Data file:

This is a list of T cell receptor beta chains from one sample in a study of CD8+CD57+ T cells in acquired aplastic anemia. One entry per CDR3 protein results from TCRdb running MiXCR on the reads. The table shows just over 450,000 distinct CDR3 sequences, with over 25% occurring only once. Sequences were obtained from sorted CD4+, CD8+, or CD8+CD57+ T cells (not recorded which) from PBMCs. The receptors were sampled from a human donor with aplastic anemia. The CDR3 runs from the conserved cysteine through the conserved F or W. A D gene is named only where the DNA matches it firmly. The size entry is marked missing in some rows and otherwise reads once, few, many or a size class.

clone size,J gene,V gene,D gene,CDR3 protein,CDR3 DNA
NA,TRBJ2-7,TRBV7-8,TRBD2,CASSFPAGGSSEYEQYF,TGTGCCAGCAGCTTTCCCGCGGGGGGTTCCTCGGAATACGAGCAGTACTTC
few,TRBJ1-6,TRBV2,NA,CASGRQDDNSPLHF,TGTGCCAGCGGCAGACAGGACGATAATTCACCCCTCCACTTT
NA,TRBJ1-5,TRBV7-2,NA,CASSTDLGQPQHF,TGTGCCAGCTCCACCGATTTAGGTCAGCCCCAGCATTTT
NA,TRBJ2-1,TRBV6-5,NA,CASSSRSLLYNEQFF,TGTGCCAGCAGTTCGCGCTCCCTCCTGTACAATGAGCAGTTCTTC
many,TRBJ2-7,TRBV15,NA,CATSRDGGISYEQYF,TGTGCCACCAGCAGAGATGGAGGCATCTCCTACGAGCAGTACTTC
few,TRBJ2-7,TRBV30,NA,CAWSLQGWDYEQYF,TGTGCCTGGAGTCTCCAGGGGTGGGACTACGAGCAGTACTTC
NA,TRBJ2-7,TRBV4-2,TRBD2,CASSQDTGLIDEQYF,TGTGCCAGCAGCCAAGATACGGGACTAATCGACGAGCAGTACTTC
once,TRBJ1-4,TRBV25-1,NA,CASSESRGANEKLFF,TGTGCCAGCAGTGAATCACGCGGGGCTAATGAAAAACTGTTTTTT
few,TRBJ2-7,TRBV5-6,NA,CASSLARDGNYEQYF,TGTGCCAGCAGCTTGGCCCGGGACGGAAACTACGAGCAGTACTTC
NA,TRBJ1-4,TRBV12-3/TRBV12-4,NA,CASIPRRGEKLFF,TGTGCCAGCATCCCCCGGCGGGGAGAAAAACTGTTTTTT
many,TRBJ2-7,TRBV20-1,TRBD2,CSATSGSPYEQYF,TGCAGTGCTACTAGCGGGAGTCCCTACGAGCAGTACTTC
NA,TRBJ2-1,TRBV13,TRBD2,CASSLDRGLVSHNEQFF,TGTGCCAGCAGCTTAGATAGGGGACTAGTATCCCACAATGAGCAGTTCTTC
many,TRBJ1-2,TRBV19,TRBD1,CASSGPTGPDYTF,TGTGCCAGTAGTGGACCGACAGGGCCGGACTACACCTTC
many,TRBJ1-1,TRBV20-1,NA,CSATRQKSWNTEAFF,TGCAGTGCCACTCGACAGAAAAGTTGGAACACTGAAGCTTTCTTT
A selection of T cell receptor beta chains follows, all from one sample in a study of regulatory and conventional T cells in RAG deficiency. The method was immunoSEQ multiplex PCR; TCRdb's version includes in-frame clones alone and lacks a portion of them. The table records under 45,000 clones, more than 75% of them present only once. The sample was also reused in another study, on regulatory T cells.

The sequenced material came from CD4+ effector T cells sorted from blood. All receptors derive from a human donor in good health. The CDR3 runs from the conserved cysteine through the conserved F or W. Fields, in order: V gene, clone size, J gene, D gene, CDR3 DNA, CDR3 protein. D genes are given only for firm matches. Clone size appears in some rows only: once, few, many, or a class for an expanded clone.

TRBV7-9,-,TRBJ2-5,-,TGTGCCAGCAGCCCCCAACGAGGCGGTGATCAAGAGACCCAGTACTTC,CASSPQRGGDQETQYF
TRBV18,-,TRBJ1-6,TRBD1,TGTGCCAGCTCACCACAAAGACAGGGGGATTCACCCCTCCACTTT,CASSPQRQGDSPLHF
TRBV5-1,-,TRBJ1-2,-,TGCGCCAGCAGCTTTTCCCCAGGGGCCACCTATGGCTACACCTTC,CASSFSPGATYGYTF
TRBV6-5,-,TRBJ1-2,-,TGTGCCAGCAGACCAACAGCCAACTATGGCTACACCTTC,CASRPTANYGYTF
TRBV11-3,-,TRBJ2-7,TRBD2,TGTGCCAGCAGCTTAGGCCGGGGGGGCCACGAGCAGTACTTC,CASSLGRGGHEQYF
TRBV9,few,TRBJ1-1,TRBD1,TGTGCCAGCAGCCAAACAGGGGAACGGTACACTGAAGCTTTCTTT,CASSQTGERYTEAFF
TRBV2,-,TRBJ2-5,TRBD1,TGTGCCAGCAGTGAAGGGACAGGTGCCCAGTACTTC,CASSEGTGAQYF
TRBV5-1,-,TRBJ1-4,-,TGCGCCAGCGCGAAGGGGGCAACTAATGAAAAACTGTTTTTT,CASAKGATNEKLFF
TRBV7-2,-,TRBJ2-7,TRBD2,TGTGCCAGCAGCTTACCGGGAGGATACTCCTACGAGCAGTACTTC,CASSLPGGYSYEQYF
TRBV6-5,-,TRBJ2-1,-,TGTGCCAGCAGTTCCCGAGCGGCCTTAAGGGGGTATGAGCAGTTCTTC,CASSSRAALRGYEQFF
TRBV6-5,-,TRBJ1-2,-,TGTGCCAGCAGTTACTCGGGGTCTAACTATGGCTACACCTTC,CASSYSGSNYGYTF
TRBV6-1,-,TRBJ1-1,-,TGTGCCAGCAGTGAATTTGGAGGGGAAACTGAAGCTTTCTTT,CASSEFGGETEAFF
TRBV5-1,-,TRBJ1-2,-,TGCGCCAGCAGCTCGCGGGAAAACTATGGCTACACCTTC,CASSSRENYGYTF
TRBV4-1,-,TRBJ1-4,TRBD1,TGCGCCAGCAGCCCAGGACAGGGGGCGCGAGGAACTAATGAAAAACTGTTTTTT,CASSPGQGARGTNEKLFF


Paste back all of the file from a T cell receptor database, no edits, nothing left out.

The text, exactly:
This is a list of T cell receptor beta chains from one sample in a study of CD8+CD57+ T cells in acquired aplastic anemia. One entry per CDR3 protein results from TCRdb running MiXCR on the reads. The table shows just over 450,000 distinct CDR3 sequences, with over 25% occurring only once. Sequences were obtained from sorted CD4+, CD8+, or CD8+CD57+ T cells (not recorded which) from PBMCs. The receptors were sampled from a human donor with aplastic anemia. The CDR3 runs from the conserved cysteine through the conserved F or W. A D gene is named only where the DNA matches it firmly. The size entry is marked missing in some rows and otherwise reads once, few, many or a size class.

clone size,J gene,V gene,D gene,CDR3 protein,CDR3 DNA
NA,TRBJ2-7,TRBV7-8,TRBD2,CASSFPAGGSSEYEQYF,TGTGCCAGCAGCTTTCCCGCGGGGGGTTCCTCGGAATACGAGCAGTACTTC
few,TRBJ1-6,TRBV2,NA,CASGRQDDNSPLHF,TGTGCCAGCGGCAGACAGGACGATAATTCACCCCTCCACTTT
NA,TRBJ1-5,TRBV7-2,NA,CASSTDLGQPQHF,TGTGCCAGCTCCACCGATTTAGGTCAGCCCCAGCATTTT
NA,TRBJ2-1,TRBV6-5,NA,CASSSRSLLYNEQFF,TGTGCCAGCAGTTCGCGCTCCCTCCTGTACAATGAGCAGTTCTTC
many,TRBJ2-7,TRBV15,NA,CATSRDGGISYEQYF,TGTGCCACCAGCAGAGATGGAGGCATCTCCTACGAGCAGTACTTC
few,TRBJ2-7,TRBV30,NA,CAWSLQGWDYEQYF,TGTGCCTGGAGTCTCCAGGGGTGGGACTACGAGCAGTACTTC
NA,TRBJ2-7,TRBV4-2,TRBD2,CASSQDTGLIDEQYF,TGTGCCAGCAGCCAAGATACGGGACTAATCGACGAGCAGTACTTC
once,TRBJ1-4,TRBV25-1,NA,CASSESRGANEKLFF,TGTGCCAGCAGTGAATCACGCGGGGCTAATGAAAAACTGTTTTTT
few,TRBJ2-7,TRBV5-6,NA,CASSLARDGNYEQYF,TGTGCCAGCAGCTTGGCCCGGGACGGAAACTACGAGCAGTACTTC
NA,TRBJ1-4,TRBV12-3/TRBV12-4,NA,CASIPRRGEKLFF,TGTGCCAGCATCCCCCGGCGGGGAGAAAAACTGTTTTTT
many,TRBJ2-7,TRBV20-1,TRBD2,CSATSGSPYEQYF,TGCAGTGCTACTAGCGGGAGTCCCTACGAGCAGTACTTC
NA,TRBJ2-1,TRBV13,TRBD2,CASSLDRGLVSHNEQFF,TGTGCCAGCAGCTTAGATAGGGGACTAGTATCCCACAATGAGCAGTTCTTC
many,TRBJ1-2,TRBV19,TRBD1,CASSGPTGPDYTF,TGTGCCAGTAGTGGACCGACAGGGCCGGACTACACCTTC
many,TRBJ1-1,TRBV20-1,NA,CSATRQKSWNTEAFF,TGCAGTGCCACTCGACAGAAAAGTTGGAACACTGAAGCTTTCTTT
A selection of T cell receptor beta chains follows, all from one sample in a study of regulatory and conventional T cells in RAG deficiency. The method was immunoSEQ multiplex PCR; TCRdb's version includes in-frame clones alone and lacks a portion of them. The table records under 45,000 clones, more than 75% of them present only once. The sample was also reused in another study, on regulatory T cells.

The sequenced material came from CD4+ effector T cells sorted from blood. All receptors derive from a human donor in good health. The CDR3 runs from the conserved cysteine through the conserved F or W. Fields, in order: V gene, clone size, J gene, D gene, CDR3 DNA, CDR3 protein. D genes are given only for firm matches. Clone size appears in some rows only: once, few, many, or a class for an expanded clone.

TRBV7-9,-,TRBJ2-5,-,TGTGCCAGCAGCCCCCAACGAGGCGGTGATCAAGAGACCCAGTACTTC,CASSPQRGGDQETQYF
TRBV18,-,TRBJ1-6,TRBD1,TGTGCCAGCTCACCACAAAGACAGGGGGATTCACCCCTCCACTTT,CASSPQRQGDSPLHF
TRBV5-1,-,TRBJ1-2,-,TGCGCCAGCAGCTTTTCCCCAGGGGCCACCTATGGCTACACCTTC,CASSFSPGATYGYTF
TRBV6-5,-,TRBJ1-2,-,TGTGCCAGCAGACCAACAGCCAACTATGGCTACACCTTC,CASRPTANYGYTF
TRBV11-3,-,TRBJ2-7,TRBD2,TGTGCCAGCAGCTTAGGCCGGGGGGGCCACGAGCAGTACTTC,CASSLGRGGHEQYF
TRBV9,few,TRBJ1-1,TRBD1,TGTGCCAGCAGCCAAACAGGGGAACGGTACACTGAAGCTTTCTTT,CASSQTGERYTEAFF
TRBV2,-,TRBJ2-5,TRBD1,TGTGCCAGCAGTGAAGGGACAGGTGCCCAGTACTTC,CASSEGTGAQYF
TRBV5-1,-,TRBJ1-4,-,TGCGCCAGCGCGAAGGGGGCAACTAATGAAAAACTGTTTTTT,CASAKGATNEKLFF
TRBV7-2,-,TRBJ2-7,TRBD2,TGTGCCAGCAGCTTACCGGGAGGATACTCCTACGAGCAGTACTTC,CASSLPGGYSYEQYF
TRBV6-5,-,TRBJ2-1,-,TGTGCCAGCAGTTCCCGAGCGGCCTTAAGGGGGTATGAGCAGTTCTTC,CASSSRAALRGYEQFF
TRBV6-5,-,TRBJ1-2,-,TGTGCCAGCAGTTACTCGGGGTCTAACTATGGCTACACCTTC,CASSYSGSNYGYTF
TRBV6-1,-,TRBJ1-1,-,TGTGCCAGCAGTGAATTTGGAGGGGAAACTGAAGCTTTCTTT,CASSEFGGETEAFF
TRBV5-1,-,TRBJ1-2,-,TGCGCCAGCAGCTCGCGGGAAAACTATGGCTACACCTTC,CASSSRENYGYTF
TRBV4-1,-,TRBJ1-4,TRBD1,TGCGCCAGCAGCCCAGGACAGGGGGCGCGAGGAACTAATGAAAAACTGTTTTTT,CASSPGQGARGTNEKLFF